It’s been a tough summer in my home city, São Paulo, one of record-high temperatures, critically low water levels in the city’s reservoirs and power shortages. Not to mention the occasional street protest against rising public-transport fares.
I was back home recently for a three-week stay and enjoying the southern hemisphere’s December-to-March heat but it wasn’t easy; some commentators have described it as the “summer of hell”. However, let’s also remember that hyperbole is not an uncommon trait when it comes to my fellow Brazilians. And as an eternal optimist I have one plea to my countrymen: don’t fall out of love with the season that embodies our nation.
In Brazil it’s still the time of year in which you can grab an ice-cold chopp (a beer served in a tall glass) after work at an open-air bar. In São Paulo I always head to favourites in the Vila Madalena neighbourhood, with its charming narrow streets that are excellent for people watching.
Summer is also good business for the country. Carnival season starts in only two weeks and it is predicted that this year tourists nationwide will spend eight per cent more than during the same period last year. 2015 has the potential to be a record breaker when it comes to tourism.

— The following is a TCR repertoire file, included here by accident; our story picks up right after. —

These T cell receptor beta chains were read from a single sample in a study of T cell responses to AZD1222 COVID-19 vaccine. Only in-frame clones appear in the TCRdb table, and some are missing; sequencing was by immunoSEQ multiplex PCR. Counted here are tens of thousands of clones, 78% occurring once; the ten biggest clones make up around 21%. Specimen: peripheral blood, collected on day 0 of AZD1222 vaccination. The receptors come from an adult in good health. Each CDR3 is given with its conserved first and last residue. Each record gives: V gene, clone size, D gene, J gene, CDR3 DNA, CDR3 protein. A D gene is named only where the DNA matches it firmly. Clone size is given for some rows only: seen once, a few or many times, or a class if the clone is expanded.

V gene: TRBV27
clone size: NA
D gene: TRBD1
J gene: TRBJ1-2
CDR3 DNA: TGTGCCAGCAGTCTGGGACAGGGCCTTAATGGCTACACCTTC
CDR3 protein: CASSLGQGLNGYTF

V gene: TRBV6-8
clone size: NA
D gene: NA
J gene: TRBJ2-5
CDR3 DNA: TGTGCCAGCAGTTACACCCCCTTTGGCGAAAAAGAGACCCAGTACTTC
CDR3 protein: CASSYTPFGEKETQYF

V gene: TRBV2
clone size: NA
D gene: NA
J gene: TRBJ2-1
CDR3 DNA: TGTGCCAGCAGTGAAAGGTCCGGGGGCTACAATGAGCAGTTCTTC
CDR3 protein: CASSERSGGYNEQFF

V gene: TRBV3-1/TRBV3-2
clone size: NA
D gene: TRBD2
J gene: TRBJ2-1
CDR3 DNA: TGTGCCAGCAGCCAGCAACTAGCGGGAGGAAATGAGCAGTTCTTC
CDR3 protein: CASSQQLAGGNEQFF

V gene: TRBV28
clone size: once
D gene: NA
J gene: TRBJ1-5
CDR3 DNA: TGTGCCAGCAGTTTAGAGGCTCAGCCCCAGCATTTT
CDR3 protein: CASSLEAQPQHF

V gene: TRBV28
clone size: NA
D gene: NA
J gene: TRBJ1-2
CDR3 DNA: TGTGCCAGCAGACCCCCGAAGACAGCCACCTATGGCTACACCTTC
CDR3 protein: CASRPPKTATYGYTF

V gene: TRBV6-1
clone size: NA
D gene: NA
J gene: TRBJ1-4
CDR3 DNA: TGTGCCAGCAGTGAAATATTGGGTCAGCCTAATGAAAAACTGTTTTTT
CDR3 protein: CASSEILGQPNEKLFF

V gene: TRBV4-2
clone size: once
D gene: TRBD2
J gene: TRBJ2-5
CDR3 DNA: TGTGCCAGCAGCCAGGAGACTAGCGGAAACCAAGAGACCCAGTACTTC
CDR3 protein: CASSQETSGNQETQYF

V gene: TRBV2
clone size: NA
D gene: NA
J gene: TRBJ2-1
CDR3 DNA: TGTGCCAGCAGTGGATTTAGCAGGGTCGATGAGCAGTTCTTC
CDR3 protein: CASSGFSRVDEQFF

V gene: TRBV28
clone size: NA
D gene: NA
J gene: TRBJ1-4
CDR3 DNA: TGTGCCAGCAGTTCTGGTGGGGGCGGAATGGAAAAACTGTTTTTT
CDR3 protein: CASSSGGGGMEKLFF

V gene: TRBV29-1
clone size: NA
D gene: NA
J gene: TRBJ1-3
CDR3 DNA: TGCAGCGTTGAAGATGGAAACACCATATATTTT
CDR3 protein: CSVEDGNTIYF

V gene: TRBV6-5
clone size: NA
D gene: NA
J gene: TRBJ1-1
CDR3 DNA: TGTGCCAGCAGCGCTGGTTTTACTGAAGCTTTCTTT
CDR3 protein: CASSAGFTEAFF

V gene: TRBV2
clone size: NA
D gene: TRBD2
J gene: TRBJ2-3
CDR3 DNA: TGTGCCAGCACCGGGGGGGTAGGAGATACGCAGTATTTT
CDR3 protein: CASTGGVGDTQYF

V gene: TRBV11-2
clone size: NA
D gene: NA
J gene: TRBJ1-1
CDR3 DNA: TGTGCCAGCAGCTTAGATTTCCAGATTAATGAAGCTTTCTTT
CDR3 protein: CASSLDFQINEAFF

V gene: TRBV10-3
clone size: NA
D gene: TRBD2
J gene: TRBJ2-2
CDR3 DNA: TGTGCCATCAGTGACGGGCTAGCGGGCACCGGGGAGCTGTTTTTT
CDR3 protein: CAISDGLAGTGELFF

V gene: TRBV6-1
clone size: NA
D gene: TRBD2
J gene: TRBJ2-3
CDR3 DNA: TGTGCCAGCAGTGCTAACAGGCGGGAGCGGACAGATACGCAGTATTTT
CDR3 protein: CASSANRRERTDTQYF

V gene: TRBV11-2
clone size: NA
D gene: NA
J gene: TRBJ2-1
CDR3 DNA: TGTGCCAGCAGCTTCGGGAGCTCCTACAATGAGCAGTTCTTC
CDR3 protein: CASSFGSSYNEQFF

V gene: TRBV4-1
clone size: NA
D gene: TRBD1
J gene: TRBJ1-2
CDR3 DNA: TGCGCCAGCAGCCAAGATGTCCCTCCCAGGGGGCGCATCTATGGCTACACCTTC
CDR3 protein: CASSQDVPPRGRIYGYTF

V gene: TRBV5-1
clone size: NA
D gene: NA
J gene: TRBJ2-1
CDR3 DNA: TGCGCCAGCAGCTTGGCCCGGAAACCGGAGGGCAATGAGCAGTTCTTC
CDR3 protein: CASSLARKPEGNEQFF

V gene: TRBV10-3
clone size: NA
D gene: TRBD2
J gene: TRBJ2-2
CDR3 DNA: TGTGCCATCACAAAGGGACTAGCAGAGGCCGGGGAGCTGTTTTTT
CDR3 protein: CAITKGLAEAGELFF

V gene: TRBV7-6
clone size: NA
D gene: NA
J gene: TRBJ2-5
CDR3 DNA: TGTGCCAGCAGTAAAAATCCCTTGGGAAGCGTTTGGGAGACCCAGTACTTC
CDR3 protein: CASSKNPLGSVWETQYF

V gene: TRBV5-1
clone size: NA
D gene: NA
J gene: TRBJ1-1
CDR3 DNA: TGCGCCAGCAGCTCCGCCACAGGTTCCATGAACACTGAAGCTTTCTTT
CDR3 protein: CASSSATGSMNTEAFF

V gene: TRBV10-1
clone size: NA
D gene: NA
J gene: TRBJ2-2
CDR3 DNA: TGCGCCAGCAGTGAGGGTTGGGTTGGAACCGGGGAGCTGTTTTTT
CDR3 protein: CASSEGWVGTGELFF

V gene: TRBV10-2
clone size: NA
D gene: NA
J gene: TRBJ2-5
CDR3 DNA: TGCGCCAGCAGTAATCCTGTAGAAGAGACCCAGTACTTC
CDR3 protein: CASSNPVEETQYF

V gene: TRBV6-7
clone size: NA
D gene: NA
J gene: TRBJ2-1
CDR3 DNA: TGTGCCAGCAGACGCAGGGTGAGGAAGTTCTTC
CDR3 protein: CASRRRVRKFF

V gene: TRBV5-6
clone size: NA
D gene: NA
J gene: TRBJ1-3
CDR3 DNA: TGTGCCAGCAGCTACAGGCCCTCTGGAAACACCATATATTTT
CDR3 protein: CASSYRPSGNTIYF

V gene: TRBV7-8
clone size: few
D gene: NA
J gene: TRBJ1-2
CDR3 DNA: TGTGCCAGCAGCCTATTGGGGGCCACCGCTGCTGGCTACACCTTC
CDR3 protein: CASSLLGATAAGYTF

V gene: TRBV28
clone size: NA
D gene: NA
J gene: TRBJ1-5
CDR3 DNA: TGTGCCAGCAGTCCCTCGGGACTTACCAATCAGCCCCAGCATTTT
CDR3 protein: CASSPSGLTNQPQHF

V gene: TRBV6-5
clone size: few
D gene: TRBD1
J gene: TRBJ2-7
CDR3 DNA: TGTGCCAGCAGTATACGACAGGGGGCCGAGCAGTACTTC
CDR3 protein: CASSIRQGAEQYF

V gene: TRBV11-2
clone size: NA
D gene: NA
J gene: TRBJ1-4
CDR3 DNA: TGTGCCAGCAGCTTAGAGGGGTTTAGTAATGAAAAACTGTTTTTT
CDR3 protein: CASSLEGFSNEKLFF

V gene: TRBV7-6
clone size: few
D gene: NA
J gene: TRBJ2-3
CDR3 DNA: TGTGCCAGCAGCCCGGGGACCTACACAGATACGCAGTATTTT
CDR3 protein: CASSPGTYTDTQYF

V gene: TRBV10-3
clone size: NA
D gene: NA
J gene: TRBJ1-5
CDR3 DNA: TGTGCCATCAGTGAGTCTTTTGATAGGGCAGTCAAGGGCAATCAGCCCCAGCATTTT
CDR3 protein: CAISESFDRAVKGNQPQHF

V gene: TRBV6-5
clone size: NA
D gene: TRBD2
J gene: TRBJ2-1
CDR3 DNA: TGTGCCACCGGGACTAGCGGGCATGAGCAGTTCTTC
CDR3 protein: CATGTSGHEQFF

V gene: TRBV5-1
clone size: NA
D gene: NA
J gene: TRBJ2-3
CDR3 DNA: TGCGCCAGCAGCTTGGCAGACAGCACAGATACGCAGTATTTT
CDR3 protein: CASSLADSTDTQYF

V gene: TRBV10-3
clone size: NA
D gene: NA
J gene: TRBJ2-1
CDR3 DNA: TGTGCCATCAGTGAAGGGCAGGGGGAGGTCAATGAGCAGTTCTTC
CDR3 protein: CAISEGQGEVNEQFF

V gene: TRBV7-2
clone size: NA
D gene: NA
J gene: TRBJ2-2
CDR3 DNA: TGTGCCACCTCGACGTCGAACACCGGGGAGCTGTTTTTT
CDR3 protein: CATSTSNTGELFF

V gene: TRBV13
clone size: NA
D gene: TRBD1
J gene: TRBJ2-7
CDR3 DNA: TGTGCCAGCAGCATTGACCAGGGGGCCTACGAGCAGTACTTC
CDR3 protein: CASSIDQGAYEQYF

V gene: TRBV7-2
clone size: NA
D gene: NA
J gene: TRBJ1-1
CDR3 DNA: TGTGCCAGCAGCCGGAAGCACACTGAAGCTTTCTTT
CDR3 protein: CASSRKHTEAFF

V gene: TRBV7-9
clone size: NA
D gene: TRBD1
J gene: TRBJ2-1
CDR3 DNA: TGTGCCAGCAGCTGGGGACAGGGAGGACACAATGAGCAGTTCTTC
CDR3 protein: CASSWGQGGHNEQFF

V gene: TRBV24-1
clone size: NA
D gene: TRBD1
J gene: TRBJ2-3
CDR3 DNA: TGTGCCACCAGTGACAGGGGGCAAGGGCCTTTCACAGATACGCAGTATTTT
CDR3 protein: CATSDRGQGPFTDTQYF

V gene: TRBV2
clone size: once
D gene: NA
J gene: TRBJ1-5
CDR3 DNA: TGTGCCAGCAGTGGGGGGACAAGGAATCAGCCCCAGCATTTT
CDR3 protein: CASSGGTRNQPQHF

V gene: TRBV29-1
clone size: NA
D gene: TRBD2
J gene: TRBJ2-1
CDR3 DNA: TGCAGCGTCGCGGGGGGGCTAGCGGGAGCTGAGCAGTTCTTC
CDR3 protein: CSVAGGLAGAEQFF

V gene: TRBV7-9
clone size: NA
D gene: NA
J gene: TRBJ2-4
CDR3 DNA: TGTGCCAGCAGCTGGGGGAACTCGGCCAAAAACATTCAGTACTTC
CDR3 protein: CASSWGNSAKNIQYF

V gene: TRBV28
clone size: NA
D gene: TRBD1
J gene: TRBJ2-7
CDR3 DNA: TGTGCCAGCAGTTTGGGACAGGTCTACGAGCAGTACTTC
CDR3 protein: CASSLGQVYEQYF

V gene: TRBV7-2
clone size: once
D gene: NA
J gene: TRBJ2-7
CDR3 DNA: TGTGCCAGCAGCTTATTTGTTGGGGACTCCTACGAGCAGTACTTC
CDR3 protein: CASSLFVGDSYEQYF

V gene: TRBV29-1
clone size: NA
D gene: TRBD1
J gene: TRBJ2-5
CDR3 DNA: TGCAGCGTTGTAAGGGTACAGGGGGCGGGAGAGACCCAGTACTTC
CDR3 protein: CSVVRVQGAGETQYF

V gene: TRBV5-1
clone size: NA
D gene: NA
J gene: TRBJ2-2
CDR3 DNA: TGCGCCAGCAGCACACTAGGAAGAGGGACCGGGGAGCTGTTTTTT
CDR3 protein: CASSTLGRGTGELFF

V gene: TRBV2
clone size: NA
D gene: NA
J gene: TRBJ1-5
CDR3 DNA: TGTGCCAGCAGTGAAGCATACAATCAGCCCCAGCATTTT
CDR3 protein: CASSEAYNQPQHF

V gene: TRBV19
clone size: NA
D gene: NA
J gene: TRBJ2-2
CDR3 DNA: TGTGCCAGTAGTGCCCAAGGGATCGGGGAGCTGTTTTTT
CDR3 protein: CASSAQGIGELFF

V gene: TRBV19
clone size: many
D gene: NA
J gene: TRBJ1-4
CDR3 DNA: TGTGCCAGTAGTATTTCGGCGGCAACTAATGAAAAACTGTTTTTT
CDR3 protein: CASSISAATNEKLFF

But many of my friends tell me they would exchange the blistering Brazilian heat in a heartbeat for the chillier, more forgiving climate of northern Europe, where I live. I think to myself, “How short sighted you've become?” How can they swap those beautiful long evenings, that beautiful sunset and ice-lollies on the beach for the dark, depressing winter in Europe – where night falls by 16.00?
In a recent article, journalist Mariliz Pereira Jorge wrote about the delights of our Brazilian summer. She lamented how people have become preoccupied lately with how much factor-100 sunblock they should apply to their already sun-starved bodies, or how they’ve become obsessed with wearing sensible clothes on the beach. This has turned the season in which we should all be relaxing into one in which we are gripped by paranoia.
It would be a dark day indeed if Brazil fell out of love with the summer. One of the beautiful things about the season back home is that there are no rules: no one bats an eyelid at seeing an 85-year-old running on the beach in nothing more than Speedos. This laidback attitude is why it’s my favourite time of the year.
Summer 2015 in Brazil is not over yet, so let me take the opportunity to remind you, my fellow Brazilians, to make the most of it before temperatures cool and winter arrives, bringing with it clouds, wind and chills.
Maybe it’s only once Brazilians are wrapping up to avoid the rain and cold that they’ll realise exactly how good they have had it. And excuse my hyperbole but no matter how gruelling the heat is, the Brazilian summer will always be magical to me.
Fernando Augusto Pacheco is a researcher for Monocle 24.